Recap: Week Ending May 6, 2016

May 9, 2016

North American equities saw their second consecutive week of losses, propelled by poor performances in the technology and small-cap markets. The Technology-heavy NASDAQ Composite closed the week down 0.99%, in part due to sub-par performance in the biotechnology sector. The volatile small-cap Russell 2000 Index closed the week down 1.42%, with a slight rally from its Thursday bottom. The Dow Jones fell and the S&P 500 Indices fell 0.19% and 0.40% respectively, with their Friday rallies paring some of the losses experienced earlier in the week. However, the American Markets fared much better than their European and Asian counterparts: the FTSE 100 was down 1.79%, not much better than the 1.86% loss by the DAX. Asian equity markets were the worst off, with the Nikkei 225 losing 3.35% and the Hang Seng Index down a significant 4.54%, putting it down over 27% in the last year. The bearish sentiment in Asian markets is highly prevalent; the Nikkei 225 is down over 17% since last year, and the Shanghai Composite Index has fallen an alarming 45% since its June 2015 high. Oil markets were lower, in part because of the lower Canadian supply. WTI crude settling down 2.74% at $44.66 per barrel, trading very close to Brent crude, its European counterpart. Gold prices saw strong losses early in the week, but a Friday surge saw the commodity settle up $3.86 at $1294.90. The American economy saw its trade deficit decrease by $6.6B, a strong sign, beating the consensus by $1.4B. Global markets this week will be listening to the Bank of England’s Interest Rate decision on Thursday, which is expected to remain unchanged.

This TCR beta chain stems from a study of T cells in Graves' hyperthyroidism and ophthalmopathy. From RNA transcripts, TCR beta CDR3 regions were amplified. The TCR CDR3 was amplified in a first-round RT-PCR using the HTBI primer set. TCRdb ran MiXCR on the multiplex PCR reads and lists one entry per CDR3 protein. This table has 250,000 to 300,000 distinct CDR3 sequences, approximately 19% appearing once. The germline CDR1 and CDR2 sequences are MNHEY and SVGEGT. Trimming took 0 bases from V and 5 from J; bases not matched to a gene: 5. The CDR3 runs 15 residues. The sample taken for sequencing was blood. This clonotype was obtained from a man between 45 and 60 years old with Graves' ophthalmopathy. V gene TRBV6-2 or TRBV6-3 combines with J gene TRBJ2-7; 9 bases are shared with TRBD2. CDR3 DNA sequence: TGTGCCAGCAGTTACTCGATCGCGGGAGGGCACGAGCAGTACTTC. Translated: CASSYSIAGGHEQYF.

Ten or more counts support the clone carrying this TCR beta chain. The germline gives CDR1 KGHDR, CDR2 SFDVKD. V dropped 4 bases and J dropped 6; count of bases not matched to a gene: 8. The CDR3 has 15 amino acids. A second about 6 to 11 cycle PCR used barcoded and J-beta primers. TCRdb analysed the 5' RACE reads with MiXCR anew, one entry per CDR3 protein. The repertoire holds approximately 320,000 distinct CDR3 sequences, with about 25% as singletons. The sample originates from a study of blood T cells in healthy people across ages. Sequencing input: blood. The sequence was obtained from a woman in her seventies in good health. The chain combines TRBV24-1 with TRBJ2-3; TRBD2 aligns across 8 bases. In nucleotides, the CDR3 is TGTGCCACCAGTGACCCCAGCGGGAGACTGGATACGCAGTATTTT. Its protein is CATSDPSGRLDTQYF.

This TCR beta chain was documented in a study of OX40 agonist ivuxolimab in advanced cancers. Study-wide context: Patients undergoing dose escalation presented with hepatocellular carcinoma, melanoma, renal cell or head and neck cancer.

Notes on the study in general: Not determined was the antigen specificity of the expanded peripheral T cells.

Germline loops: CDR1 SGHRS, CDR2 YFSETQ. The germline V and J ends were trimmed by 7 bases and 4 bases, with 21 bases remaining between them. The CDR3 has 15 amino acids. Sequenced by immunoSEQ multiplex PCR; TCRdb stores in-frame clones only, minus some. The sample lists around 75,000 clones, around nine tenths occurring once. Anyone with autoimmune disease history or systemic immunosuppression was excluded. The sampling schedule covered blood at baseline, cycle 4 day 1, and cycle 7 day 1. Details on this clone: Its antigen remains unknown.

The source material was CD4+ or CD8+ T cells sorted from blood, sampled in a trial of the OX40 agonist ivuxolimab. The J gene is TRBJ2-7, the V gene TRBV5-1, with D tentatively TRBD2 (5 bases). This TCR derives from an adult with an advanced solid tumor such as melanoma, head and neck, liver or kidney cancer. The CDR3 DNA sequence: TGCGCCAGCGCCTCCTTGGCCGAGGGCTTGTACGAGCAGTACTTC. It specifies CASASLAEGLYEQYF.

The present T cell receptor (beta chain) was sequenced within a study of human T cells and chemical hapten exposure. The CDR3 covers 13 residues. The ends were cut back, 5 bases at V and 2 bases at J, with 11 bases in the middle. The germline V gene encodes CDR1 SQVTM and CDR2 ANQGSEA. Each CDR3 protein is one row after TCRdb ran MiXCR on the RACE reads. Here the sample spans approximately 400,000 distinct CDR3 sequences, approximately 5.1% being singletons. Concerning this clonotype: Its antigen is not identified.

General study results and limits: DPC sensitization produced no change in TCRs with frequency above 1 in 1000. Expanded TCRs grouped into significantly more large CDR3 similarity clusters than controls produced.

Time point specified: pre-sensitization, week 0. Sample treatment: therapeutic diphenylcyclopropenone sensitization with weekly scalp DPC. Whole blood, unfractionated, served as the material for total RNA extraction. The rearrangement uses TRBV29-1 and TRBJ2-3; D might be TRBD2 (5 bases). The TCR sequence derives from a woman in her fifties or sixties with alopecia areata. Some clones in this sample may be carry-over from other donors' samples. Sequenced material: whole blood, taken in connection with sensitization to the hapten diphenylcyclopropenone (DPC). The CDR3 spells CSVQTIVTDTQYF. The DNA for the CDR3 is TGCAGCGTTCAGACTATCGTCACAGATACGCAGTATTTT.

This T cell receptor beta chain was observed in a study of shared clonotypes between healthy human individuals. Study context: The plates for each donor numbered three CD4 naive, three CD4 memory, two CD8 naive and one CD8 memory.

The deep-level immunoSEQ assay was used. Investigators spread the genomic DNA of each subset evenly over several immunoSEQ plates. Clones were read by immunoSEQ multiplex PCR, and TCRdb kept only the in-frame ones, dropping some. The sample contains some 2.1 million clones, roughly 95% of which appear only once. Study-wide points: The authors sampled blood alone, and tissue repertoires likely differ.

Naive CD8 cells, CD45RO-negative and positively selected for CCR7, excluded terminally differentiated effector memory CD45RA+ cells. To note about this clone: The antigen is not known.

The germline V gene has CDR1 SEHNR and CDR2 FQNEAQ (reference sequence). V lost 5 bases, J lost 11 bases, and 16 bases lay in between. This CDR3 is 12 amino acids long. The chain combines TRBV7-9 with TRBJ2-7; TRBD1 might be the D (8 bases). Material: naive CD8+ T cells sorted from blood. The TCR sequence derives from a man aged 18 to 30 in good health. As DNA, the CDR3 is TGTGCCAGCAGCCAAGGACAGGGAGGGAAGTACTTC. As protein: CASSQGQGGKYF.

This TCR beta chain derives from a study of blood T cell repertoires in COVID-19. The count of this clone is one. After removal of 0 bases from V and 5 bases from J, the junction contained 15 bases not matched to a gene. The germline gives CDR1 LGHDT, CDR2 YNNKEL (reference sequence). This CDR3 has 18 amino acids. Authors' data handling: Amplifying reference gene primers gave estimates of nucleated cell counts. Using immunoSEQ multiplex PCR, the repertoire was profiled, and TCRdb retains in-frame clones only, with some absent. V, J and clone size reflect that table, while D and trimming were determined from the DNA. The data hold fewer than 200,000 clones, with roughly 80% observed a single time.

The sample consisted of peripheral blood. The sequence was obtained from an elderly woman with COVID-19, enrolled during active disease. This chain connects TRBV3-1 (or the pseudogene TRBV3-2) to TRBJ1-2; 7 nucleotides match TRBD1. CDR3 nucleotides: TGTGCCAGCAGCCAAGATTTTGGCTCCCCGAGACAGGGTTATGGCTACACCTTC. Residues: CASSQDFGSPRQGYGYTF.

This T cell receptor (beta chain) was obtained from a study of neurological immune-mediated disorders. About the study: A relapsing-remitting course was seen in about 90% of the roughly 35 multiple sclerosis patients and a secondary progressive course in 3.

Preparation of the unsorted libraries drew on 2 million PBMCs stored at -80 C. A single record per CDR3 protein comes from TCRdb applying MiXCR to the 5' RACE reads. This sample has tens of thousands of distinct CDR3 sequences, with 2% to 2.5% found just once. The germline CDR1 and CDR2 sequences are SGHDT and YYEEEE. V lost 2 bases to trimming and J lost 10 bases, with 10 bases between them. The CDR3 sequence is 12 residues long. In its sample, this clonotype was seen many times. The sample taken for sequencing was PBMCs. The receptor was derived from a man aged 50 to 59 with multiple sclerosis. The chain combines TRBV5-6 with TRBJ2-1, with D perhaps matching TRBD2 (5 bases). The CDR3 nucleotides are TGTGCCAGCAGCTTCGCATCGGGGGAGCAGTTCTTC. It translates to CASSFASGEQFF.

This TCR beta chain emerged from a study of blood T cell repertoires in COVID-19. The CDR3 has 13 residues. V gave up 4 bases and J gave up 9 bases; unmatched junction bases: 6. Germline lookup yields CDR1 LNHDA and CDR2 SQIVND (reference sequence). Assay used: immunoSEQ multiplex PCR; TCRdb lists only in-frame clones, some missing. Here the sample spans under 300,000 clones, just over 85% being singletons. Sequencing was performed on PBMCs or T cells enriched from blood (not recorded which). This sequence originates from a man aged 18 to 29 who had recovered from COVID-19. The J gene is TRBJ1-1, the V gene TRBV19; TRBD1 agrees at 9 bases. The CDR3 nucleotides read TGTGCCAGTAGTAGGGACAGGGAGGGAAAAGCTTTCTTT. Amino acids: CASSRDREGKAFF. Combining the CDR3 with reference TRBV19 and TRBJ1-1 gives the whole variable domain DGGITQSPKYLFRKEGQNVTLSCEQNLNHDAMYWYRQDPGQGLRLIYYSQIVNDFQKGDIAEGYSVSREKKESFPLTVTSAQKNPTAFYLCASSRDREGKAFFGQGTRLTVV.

In Canada, the Toronto Stock Exchange Composite Index, or TSX, fell 1.79% over the week, closing at 13701 to end the week. A major Catalyst in TSX performance is the Fort McMurray wildfires, which have dealt a huge blow to the operations of companies working in the Canadian Oil Sands. The wildfires are the largest in Alberta history, currently covering 1600 Square Kilometers. Multiple projects have been reportedly shut down, with the Canadian Crude output falling by an estimated 1 Million Barrels Per Day, amounting to 40% of the area’s output. Regarding the economic calendar, Canadian Exports and Net Exports decreased during the month of March, with Exports falling $2B from the previous month. The large decrease is the 2nd consecutive decrease in Exports, which may cause concern for Canadian investors moving forward. These statistics, in combination with the lower oil and Fort McMurray incident, saw the Canadian dollar settle 2.28 cents lower at 0.7737 cents on the US Dollar.

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